The opportunity to ride the edge of the worlds largest salt lake was too irresistible an opportunity to pass up. It was in the back of my mind all the way to Oodnadatta. Could I do it? How would I feel as I reached the turn off to the lake?
There was always the possibility that I would reach the crux of this great adventure and realize I was too spent and too low on supplies to realize the dream. To be honest this is exactly how I felt as I struggled the last 7 km into William Creek, the closest town to Lake Eyre. I sat in the Pub for a few long hours consuming all I could, including their fantastic William creek Burger.
I had told myself during the planning process that Lake Eyre would be a bonus if everything was going to plan. As it turned out things were kinda going to plan. Other than the fact I was a day behind schedule and feeling somewhat shattered the lake seemed an achievable mission as I sank two Coopers Sparkling beers and psyched myself up for what would be 24 hours of unknown consequence!
The road out to Lake Eyre turns off 5 kilometers south east of William Creek and extends some 50km to the lakes edge. The rolling mounds of ancient bedrock and dune continued for hours with no sign of the lake, every small crest I eagerly anticipated seeing the lake. Twelve kilometers out I still had not seen the lake and was feeling deflated that I might not see it before sunset.
Here upon this hill I finally glimpsed the lake from a far. The subtle contours of the hillocks around the lake can only be interpreted from the colorations in the earth. The small road sign in the right of the photo was the only indication that I was in fact on planet earth. I stood atop this small mound and soaked in the grand scale of the landscape before me.
As the Sun set and the stars began to shine I made may way out onto the lake. I dropped a pin on the GPS and started tracking towards it. The terrain that surrounds the lake is made up of ancient gibber pebbles washed into small valleys by millenia of floods, it was hard going but the big tyres yet again were in their element.
By the time I was on the lake proper the sun was beyond the horizon but still shining into the night sky. Jupiter and Venus were tracking close behind and I was in for a night spectacle like none other I had seen.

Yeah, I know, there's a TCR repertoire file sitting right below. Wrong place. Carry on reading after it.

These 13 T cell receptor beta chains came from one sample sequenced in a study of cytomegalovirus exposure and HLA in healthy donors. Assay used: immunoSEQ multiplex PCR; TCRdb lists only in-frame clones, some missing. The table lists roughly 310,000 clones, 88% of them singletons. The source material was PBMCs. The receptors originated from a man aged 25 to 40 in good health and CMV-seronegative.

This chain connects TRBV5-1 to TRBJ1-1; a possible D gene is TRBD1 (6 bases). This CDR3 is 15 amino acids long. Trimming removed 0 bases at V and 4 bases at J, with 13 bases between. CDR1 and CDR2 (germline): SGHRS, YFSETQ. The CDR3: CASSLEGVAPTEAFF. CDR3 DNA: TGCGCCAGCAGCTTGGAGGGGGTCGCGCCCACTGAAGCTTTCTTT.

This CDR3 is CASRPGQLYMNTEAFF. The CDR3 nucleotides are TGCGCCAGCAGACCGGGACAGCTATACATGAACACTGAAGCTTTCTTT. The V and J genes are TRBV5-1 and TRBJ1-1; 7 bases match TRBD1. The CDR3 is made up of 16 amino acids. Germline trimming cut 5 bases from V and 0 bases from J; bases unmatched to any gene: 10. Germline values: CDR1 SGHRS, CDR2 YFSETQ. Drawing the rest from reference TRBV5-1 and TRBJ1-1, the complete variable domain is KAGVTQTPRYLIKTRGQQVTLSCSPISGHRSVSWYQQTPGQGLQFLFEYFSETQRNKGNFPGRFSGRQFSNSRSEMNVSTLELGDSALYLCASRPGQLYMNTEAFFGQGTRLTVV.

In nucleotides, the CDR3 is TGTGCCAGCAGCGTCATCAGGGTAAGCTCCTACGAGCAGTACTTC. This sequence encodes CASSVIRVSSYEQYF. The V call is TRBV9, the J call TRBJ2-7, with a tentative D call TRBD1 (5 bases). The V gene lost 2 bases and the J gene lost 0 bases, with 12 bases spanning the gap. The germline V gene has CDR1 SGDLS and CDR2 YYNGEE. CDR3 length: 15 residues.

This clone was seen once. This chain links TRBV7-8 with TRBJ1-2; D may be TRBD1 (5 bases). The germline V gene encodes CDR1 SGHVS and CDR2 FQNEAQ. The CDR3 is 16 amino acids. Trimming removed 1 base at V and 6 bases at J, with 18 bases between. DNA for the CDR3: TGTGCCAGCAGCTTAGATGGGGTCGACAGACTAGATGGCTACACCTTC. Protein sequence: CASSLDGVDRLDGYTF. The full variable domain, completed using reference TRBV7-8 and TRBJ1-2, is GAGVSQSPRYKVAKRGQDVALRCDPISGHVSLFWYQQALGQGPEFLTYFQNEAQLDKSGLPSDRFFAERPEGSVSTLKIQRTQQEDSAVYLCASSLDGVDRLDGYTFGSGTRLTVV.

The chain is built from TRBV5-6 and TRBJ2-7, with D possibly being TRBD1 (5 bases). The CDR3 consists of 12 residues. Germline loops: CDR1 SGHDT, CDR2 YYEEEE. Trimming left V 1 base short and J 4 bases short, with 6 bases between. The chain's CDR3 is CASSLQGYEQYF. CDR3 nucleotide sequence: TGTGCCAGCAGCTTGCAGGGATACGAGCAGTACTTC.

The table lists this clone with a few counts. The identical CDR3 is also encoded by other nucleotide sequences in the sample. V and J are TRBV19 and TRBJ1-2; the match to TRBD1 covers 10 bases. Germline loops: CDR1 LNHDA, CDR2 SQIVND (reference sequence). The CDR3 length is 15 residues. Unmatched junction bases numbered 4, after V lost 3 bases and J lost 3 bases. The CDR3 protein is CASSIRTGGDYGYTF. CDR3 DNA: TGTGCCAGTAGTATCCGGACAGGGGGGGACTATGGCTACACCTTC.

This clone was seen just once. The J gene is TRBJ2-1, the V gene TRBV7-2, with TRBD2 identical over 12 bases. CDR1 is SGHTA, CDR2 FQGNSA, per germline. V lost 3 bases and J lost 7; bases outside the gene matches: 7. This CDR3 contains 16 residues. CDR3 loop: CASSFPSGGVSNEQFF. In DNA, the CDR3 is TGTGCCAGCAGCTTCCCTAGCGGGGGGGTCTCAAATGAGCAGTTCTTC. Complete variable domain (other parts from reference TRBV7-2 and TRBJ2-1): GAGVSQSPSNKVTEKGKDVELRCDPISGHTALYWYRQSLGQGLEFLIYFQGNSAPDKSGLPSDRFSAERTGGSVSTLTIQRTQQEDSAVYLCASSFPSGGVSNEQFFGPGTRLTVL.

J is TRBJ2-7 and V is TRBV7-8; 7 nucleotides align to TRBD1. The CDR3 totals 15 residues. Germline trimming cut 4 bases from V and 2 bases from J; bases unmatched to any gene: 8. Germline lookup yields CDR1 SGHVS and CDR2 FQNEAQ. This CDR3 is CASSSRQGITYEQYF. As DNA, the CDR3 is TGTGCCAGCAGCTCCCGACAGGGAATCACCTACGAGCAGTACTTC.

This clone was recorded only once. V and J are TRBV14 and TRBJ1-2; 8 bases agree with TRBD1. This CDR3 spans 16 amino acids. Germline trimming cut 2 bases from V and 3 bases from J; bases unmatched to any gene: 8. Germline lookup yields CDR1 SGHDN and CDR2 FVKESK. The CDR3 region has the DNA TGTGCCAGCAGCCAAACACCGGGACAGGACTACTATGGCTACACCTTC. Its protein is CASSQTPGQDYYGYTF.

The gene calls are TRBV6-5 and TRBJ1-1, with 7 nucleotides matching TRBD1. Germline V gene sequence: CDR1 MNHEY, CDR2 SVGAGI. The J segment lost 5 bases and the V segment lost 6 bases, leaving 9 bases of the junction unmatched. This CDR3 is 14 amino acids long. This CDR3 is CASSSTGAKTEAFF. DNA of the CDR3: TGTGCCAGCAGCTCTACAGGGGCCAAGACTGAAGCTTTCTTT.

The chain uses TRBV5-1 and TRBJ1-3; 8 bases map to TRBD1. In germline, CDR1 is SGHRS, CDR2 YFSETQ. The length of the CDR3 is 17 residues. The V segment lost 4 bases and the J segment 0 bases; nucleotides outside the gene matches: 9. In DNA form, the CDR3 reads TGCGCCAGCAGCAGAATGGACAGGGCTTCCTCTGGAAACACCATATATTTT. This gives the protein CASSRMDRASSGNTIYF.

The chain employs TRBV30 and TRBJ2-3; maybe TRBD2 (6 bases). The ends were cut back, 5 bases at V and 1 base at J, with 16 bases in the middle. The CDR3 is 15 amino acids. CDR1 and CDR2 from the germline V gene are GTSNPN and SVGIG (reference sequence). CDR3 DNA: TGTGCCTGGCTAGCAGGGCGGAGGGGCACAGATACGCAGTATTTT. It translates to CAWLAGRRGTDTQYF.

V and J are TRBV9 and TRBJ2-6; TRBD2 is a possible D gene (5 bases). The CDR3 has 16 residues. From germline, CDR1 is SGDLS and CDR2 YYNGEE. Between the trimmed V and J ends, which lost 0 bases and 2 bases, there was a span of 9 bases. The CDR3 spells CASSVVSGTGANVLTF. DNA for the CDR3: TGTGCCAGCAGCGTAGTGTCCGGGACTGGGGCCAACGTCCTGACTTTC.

Along the edges the salt crust was firm and speed could be maintained quite easily. As I ventured further out onto the lake I found myself sinking into the ground more until a point where I broke through the salt crust and very quickly came to a halt as my tyres filled with mud. It must have been close to 9pm and by far the longest day I had done on the bike thus far. Soon I realized that I had carried momentum across the thin salt crust for a few kilometers and would have to push back out to where it was firm again.
Arduous is one word that could describe pushing a heavily laden bike across a boggy salt flat, however I took the time to appreciate the surroundings and the big night sky which lead me to replace arduous with breathtaking! Words do little to describe some moments in ones life when you push yourself to your limits. This becomes even more apparent when the end destination you pushed yourself to is the worlds largest salt lake on the edge of one of the worlds largest deserts.
I slept little that night overwhelmed by my surrounding and just how far off the map I had come.
I got packing up around 40 minutes before dawn so I had a good chance to play on the lake as the sun rose. I was also a little concerned as to how long it would take to traverse the lake and station tracks back out to the Oodnadatta Track.
Occasionally there were signs that this great basin does in fact fill with water. Big channels in the sand and the drift wood of desert trees were a reminder that this place is always in a constant state of flux.I was extremely overwhelmed by my position on a world map the entire time I was on the lake and therefore skipped a proper breakfast until I reached the shore. Somehow this sat better with me psychologically to get off the lake as soon as possible to feel a sense of progress.
A few hours of pedaling and I had reached my security blanket. It was fun navigating off a heading on the GPS and reminded me a lot of the days I’ve spend in a kayak navigating towards an end point beyond the horizon. The Surly ECR was really beginning to feel like a land yacht!
I paused briefly for some breakfast when reached the safety of land. As i set off up the track I startled two dingoes, at first I was a little scared but then I was riding at them at such speed I realized it was they who were frightened and gave chase just to stir them a little.
I had successfully navigated myself off the lake to the track that would lead me back out the the Oodnadatta road and the comfort of Coward Springs. Turns out the track I had cross referenced from various sources was little more than a cattle track following a fence line for 60 km’s! This was by far the toughest bit of riding of the entire trip. However the rewards of riding a bike that is made for this kind of terrain far out weighed the difficulty!
For those of you tackling the Oodnadatta track there is an oasis in the desert! Coward Springs is a mound spring that feeds out of the great artesian basin at a comfortable 28 degrees. The fine folk who own the station have created a spa bath from sleepers of the old railway line. Its even got jets that helped relive my aching muscles!